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Download data versus piracy claims: the figures don’t add up

Debunking the content industry's scare campaign

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NBN scare campaign

I've spent a lot of words on the industry's assumptions about the number of pirates, because it is fundamental to the industry's scare campaign about the NBN.

The argument goes like this: if we wander around Australia connecting people to fibre willy-nilly, we'll turn them all into pirates.

People's behaviour tomorrow is almost certain to resemble their behaviour today: many users will still shop in the bargain bins, and they'll download less than their allowance.

In the case of the NBN, most customers aren't going to immediately leap on the fastest plan available. They'll start small and slow, with 12 Mbps or 25 Mbps download speeds and modest allowances.

If we want to make any valid extrapolation of today's behaviour into the NBN-connected world, we surely have to start with an accurate understanding of today's behaviour. It's easy – too easy – to scream "piracy", and much harder to make the numbers fit.

The mobile user

At the start, I ignored the mobile user. Here's why: according to the Australian Bureau of Statistics data, which covers the same time periods as the industry scare-stories, the average mobile user's download throughput was far less than the fixed user: around 2.5 GB per customer, per month.

Even if a million of those are substitutes – mobile customers with no fixed line – mobile broadband downloads are too small to sustain huge volumes of piracy in the customer base.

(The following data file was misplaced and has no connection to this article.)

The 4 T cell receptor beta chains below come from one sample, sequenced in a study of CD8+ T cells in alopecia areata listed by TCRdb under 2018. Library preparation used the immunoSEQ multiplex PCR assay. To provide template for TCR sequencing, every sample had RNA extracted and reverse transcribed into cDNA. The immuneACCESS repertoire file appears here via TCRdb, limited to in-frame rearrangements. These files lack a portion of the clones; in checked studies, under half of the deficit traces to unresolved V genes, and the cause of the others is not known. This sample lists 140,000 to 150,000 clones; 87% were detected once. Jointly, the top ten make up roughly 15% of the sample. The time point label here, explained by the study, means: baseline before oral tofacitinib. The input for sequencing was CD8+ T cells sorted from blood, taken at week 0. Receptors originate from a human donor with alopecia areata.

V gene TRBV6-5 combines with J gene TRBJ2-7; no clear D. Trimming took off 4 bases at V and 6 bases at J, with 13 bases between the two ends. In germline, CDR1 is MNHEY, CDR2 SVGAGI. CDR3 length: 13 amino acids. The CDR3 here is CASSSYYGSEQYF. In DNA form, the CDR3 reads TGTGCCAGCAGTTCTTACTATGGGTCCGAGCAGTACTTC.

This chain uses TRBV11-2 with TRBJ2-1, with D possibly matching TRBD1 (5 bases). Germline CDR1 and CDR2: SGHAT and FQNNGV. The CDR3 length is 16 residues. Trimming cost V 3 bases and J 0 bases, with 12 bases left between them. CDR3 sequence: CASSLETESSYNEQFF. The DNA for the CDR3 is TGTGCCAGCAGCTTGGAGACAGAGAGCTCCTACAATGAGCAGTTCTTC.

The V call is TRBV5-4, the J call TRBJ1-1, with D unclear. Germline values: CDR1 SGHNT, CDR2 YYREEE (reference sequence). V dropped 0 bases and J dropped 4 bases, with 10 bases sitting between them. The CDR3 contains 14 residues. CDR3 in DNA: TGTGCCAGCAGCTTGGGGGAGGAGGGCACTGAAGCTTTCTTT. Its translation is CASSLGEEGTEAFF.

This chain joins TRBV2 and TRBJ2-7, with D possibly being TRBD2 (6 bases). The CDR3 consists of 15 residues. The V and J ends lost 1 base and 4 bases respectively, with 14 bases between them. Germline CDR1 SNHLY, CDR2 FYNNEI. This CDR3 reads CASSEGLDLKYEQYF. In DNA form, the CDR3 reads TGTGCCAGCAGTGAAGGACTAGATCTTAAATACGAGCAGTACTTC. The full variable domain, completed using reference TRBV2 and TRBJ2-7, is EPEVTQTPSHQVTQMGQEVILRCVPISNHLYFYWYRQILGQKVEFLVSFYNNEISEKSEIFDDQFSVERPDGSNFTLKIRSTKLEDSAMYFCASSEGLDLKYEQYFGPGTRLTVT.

Call me a conspiracy theorist, but I don't believe in coincidence. It's no coincidence that the content industry is unveiling both a new lobby and a new set of numbers, at the same time as the American government is pushing for countries to adopt onerous IP protections under a new treaty.

It looks like cause and effect, to me: the Obama Administration's TPP proposals embody what the content industry wants, and here in Australia, the content industry is marshalling arguments that we need stronger laws – like those proposed under the TPP.

The tragedy in all of this is that Canberra has appeared so willing to embrace this kind of data. There are smart people on ministerial staff, believe it or not – I have met some of them – and they are quite capable of conducting the sort of reality-check analysis I've outlined above.

The other tragedy is the Internet industry's long history of being unable to open the right doors in Canberra. If they are to resist the content industry's push, Australia's ISPs need to become successful politicians – fast.

®

*For this article, my estimate of fixed broadband users was taken from the latest ABS data. I applied the business:household split to the mobile broadband user base, and subtracted this estimate, around 2.2 million non-business mobile users, to the total number of broadband customers (6.7 million).

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